Paying Capital Gains Tax Twice Isn’t Nice

If you’ve invested in mutual funds, you have probably realized capital gains and dividends from your investments over the years.

Strategy: Don’t overpay your tax liability when you sell mutual fund shares. Despite improvements in digital record keeping, it’s still easy to inadvertently pay tax twice on mutual fund distributions when you’ve reinvested proceeds.

For example, say you bought mutual fund shares four years ago for $10,000. The fund paid out $500 in capital gain dividends each year for a total of $2,000. You elected to have these amounts reinvested in more shares of the fund. Then you sold all your shares in 2019 for $15,000.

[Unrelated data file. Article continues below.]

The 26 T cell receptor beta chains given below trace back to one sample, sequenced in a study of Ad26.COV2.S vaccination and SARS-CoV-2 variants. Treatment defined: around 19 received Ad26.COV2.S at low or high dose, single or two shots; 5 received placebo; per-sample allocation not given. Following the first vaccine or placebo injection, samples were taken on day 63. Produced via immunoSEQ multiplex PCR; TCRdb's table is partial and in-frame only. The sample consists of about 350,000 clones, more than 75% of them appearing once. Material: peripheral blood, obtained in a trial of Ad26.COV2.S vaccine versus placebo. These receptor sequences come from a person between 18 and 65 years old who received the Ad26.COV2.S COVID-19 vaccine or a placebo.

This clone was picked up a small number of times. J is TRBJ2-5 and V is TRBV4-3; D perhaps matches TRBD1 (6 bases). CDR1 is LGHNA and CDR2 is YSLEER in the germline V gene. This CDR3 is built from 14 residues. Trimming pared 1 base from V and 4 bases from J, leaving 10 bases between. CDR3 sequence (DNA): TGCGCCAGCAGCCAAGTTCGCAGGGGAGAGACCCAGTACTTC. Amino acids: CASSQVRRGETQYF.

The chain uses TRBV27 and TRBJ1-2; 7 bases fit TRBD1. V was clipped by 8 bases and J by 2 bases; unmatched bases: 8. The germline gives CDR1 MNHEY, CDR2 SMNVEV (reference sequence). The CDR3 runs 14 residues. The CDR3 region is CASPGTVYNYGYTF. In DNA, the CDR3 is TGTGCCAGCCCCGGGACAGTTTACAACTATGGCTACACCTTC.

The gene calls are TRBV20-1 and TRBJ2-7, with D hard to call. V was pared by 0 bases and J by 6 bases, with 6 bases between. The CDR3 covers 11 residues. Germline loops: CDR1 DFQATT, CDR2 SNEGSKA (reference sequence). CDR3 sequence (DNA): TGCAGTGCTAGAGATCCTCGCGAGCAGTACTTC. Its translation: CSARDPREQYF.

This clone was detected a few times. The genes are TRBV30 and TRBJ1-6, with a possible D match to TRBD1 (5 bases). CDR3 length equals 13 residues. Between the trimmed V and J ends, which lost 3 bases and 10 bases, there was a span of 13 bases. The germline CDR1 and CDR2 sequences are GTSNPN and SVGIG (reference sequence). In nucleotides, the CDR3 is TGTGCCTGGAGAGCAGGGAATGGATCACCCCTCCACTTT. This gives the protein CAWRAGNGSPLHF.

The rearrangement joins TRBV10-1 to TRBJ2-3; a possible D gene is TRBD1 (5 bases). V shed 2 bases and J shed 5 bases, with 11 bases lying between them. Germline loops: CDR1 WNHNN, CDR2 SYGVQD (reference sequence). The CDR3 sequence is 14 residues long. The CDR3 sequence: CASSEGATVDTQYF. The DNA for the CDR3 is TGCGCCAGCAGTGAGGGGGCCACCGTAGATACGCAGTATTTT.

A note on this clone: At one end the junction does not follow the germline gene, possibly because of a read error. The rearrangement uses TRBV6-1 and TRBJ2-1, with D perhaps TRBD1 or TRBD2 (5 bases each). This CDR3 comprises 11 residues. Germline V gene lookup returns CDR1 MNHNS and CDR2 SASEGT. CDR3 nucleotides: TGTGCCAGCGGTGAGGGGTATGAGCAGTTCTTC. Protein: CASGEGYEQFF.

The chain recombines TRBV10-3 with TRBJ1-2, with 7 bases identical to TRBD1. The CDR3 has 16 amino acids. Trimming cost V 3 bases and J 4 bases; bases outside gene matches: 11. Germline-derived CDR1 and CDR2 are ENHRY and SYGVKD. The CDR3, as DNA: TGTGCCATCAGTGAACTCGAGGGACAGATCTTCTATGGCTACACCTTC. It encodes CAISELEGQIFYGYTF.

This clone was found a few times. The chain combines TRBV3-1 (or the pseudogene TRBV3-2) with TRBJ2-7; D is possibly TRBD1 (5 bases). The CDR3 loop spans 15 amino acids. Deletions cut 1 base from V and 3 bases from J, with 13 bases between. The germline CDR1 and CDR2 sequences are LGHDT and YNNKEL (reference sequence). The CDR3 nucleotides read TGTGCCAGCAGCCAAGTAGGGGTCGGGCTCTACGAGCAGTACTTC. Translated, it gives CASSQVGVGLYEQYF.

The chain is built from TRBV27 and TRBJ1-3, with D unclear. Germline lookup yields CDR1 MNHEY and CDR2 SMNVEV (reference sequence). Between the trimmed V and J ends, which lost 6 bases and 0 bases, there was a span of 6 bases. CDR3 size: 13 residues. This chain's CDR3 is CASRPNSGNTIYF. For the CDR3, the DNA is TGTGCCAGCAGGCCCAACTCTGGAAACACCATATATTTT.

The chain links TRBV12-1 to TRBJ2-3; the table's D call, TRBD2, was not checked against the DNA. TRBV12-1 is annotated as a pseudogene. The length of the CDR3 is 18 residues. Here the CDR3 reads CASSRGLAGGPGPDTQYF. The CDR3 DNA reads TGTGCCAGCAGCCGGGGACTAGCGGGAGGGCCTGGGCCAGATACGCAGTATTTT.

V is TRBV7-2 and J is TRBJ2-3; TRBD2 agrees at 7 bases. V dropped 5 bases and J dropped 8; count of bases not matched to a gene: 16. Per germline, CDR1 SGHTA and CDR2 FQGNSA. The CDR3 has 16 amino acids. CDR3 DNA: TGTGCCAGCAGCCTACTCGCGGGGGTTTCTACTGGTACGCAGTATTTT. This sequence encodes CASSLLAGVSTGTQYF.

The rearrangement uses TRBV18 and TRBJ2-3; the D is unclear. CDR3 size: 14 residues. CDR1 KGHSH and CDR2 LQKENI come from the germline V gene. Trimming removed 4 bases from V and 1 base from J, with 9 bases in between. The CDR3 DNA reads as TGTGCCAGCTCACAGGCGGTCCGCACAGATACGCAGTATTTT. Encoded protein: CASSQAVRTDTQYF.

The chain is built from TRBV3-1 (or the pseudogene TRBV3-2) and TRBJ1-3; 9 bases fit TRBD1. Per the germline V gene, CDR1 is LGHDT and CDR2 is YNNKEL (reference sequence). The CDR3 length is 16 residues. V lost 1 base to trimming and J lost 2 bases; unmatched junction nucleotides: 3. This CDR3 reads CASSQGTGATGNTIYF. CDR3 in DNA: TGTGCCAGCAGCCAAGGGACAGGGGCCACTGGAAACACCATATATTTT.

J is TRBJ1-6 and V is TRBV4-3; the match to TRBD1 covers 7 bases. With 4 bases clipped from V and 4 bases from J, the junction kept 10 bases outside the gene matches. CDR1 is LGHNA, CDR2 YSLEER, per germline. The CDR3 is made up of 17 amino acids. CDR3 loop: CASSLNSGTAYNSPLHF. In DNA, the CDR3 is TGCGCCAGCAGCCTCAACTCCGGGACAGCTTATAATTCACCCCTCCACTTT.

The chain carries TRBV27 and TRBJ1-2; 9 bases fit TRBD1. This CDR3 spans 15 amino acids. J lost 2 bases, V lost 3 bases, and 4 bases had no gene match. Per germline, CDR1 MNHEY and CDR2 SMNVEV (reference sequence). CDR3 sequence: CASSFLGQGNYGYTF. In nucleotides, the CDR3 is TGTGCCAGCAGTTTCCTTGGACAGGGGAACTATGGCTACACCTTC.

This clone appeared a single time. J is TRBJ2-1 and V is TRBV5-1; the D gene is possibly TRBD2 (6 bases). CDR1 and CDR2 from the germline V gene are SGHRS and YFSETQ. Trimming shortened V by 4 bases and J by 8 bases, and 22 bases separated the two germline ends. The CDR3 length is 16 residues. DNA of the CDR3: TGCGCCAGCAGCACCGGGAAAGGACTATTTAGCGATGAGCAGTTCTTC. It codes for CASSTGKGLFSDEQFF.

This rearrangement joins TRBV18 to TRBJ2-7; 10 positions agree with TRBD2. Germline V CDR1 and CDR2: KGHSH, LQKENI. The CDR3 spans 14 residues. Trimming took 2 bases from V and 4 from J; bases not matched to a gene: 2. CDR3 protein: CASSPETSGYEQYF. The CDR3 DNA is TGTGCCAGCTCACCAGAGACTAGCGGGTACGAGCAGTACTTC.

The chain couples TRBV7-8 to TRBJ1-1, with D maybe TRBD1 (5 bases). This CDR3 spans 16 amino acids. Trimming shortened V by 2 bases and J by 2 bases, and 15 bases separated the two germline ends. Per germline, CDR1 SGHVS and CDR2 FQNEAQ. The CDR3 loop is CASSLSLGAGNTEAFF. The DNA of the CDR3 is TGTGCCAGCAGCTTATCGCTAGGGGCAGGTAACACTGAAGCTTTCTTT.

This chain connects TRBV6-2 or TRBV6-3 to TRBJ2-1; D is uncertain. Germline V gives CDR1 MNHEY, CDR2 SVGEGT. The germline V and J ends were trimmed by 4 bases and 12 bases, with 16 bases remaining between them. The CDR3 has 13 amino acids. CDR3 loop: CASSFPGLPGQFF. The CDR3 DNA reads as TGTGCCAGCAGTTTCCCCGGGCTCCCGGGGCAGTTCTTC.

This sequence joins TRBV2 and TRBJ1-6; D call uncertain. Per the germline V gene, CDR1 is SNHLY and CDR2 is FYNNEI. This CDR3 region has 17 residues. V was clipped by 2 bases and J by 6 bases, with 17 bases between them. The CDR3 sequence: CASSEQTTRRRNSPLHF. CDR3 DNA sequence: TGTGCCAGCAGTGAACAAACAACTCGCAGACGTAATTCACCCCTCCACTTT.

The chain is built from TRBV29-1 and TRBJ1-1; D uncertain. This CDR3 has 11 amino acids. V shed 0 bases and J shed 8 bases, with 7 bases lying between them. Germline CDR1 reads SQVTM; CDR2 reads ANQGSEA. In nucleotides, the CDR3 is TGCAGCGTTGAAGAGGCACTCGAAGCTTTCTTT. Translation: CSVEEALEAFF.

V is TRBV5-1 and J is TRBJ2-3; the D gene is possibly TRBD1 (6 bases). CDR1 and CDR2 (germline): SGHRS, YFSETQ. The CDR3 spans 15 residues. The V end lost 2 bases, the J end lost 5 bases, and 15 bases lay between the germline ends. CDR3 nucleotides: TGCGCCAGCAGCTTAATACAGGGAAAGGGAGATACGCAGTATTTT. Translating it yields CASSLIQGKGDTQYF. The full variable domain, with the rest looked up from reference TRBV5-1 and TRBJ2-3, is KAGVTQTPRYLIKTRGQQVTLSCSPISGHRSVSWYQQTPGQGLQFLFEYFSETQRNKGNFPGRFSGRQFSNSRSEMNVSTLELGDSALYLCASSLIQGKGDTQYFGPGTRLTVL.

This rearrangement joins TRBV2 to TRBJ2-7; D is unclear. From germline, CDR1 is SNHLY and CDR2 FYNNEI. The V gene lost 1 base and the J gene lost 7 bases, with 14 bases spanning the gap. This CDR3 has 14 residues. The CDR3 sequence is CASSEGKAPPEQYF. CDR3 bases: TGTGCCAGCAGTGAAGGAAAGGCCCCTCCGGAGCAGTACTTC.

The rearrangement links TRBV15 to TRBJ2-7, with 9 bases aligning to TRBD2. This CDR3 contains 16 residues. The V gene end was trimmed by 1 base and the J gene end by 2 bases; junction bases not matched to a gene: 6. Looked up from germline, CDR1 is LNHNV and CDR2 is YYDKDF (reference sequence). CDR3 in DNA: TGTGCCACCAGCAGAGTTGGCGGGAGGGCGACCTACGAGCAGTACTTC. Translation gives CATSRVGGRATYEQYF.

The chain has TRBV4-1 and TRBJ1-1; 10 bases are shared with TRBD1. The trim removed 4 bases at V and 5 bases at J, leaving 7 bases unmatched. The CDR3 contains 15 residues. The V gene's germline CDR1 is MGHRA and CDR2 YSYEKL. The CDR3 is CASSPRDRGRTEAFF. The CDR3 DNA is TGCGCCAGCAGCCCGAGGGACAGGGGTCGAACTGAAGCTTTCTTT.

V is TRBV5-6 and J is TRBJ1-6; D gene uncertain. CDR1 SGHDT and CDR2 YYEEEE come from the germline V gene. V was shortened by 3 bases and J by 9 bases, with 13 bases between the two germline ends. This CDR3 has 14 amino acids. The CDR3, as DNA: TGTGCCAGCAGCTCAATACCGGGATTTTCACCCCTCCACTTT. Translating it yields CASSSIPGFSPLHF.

Because you paid $10,000 and sold the shares at $15,000, you might think you had a $5,000 gain…right? Wrong. Your tax basis in the shares is $12,000 (original cost of $10,000 + $2,000 of reinvested dividends that you paid tax on). So, your taxable gain is actually $3,000 ($15,000 – $12,000). If you inadvertently report a $5,000 gain, you’re effectively paying tax twice on the $2,000 reinvested dividends. Note that the federal income tax rate on long-term capital gains and qualified dividends is 15% for most folks (20% for high-income investors).